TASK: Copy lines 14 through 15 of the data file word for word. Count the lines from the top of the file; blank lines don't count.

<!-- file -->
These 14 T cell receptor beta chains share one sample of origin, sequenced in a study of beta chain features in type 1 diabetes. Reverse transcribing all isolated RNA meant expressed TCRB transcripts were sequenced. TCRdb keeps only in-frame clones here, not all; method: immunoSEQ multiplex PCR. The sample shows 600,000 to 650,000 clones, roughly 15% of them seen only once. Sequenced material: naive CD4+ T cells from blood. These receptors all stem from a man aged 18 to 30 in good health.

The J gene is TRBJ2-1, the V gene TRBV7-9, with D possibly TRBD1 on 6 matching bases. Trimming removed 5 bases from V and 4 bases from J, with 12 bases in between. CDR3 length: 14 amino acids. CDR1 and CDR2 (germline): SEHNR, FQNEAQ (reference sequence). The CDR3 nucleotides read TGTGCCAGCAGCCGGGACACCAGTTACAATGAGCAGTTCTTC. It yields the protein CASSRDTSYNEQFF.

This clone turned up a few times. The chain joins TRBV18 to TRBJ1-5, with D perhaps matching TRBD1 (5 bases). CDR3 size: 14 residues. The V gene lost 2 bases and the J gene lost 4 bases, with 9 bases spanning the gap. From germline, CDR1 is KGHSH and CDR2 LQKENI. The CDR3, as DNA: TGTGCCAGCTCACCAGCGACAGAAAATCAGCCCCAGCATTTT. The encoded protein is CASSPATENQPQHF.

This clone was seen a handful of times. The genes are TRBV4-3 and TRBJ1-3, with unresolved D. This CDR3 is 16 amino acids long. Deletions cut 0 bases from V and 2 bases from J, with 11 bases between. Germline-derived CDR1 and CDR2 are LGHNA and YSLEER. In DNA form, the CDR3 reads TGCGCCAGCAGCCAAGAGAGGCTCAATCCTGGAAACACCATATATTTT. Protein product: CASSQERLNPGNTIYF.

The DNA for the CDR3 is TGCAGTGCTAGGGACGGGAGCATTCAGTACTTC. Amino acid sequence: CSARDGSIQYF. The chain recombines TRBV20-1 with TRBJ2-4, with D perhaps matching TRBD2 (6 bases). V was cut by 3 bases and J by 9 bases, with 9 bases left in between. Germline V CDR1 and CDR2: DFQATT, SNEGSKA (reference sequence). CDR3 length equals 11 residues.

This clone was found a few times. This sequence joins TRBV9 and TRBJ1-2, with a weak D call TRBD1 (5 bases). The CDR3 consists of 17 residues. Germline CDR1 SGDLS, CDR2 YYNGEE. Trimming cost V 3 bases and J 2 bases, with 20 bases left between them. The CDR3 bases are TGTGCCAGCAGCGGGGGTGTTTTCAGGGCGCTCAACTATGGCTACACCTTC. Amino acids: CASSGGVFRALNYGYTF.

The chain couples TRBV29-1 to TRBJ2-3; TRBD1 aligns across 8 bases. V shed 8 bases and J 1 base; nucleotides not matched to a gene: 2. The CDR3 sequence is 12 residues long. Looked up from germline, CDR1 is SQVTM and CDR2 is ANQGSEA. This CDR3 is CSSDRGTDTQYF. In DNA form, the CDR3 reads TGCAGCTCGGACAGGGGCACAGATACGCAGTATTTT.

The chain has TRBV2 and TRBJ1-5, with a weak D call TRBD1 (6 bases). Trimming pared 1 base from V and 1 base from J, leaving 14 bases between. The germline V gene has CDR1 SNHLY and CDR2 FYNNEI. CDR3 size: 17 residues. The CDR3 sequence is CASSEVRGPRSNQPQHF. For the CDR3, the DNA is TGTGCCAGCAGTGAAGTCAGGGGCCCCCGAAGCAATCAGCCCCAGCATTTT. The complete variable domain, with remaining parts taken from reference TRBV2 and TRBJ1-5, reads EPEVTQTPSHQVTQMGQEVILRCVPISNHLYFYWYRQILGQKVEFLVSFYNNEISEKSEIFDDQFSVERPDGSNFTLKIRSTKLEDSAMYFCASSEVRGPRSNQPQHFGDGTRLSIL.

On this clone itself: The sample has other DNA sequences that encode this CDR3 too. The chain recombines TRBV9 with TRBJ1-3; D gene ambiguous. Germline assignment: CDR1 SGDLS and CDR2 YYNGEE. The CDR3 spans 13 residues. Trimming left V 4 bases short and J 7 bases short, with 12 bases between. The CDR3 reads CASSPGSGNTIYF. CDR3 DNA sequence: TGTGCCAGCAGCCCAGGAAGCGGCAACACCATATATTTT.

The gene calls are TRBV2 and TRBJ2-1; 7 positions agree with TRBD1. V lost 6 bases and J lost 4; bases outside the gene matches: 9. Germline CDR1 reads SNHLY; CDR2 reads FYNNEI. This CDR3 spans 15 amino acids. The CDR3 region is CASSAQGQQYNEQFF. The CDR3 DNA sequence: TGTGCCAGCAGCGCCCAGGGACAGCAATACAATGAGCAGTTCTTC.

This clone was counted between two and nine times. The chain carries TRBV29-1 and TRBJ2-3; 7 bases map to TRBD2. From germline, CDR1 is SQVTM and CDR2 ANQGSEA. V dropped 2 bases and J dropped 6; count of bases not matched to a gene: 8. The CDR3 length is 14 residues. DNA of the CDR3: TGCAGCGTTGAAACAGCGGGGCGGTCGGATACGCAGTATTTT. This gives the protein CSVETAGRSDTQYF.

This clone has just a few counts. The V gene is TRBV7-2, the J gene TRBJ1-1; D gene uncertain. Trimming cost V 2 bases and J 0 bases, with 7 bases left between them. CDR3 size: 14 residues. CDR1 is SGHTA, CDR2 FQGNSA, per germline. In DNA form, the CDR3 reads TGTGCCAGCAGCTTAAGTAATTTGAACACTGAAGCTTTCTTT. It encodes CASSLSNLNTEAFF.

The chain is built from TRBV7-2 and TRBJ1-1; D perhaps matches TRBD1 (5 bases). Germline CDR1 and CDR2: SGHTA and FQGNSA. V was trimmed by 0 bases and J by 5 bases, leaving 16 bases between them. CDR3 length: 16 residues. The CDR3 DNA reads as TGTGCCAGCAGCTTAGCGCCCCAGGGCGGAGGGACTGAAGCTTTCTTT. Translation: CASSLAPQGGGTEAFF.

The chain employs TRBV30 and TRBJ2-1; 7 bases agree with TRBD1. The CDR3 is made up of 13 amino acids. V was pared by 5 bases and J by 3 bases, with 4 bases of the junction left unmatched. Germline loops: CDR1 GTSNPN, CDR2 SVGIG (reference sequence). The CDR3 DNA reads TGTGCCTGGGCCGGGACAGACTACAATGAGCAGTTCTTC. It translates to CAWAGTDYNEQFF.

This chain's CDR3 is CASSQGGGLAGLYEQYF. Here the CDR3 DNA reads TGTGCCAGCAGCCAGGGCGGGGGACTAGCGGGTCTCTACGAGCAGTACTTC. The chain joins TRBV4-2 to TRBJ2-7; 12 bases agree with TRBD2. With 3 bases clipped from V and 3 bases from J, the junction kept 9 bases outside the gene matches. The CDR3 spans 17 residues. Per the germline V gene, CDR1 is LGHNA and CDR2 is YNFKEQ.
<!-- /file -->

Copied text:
The chain employs TRBV30 and TRBJ2-1; 7 bases agree with TRBD1. The CDR3 is made up of 13 amino acids. V was pared by 5 bases and J by 3 bases, with 4 bases of the junction left unmatched. Germline loops: CDR1 GTSNPN, CDR2 SVGIG (reference sequence). The CDR3 DNA reads TGTGCCTGGGCCGGGACAGACTACAATGAGCAGTTCTTC. It translates to CAWAGTDYNEQFF.

This chain's CDR3 is CASSQGGGLAGLYEQYF. Here the CDR3 DNA reads TGTGCCAGCAGCCAGGGCGGGGGACTAGCGGGTCTCTACGAGCAGTACTTC. The chain joins TRBV4-2 to TRBJ2-7; 12 bases agree with TRBD2. With 3 bases clipped from V and 3 bases from J, the junction kept 9 bases outside the gene matches. The CDR3 spans 17 residues. Per the germline V gene, CDR1 is LGHNA and CDR2 is YNFKEQ.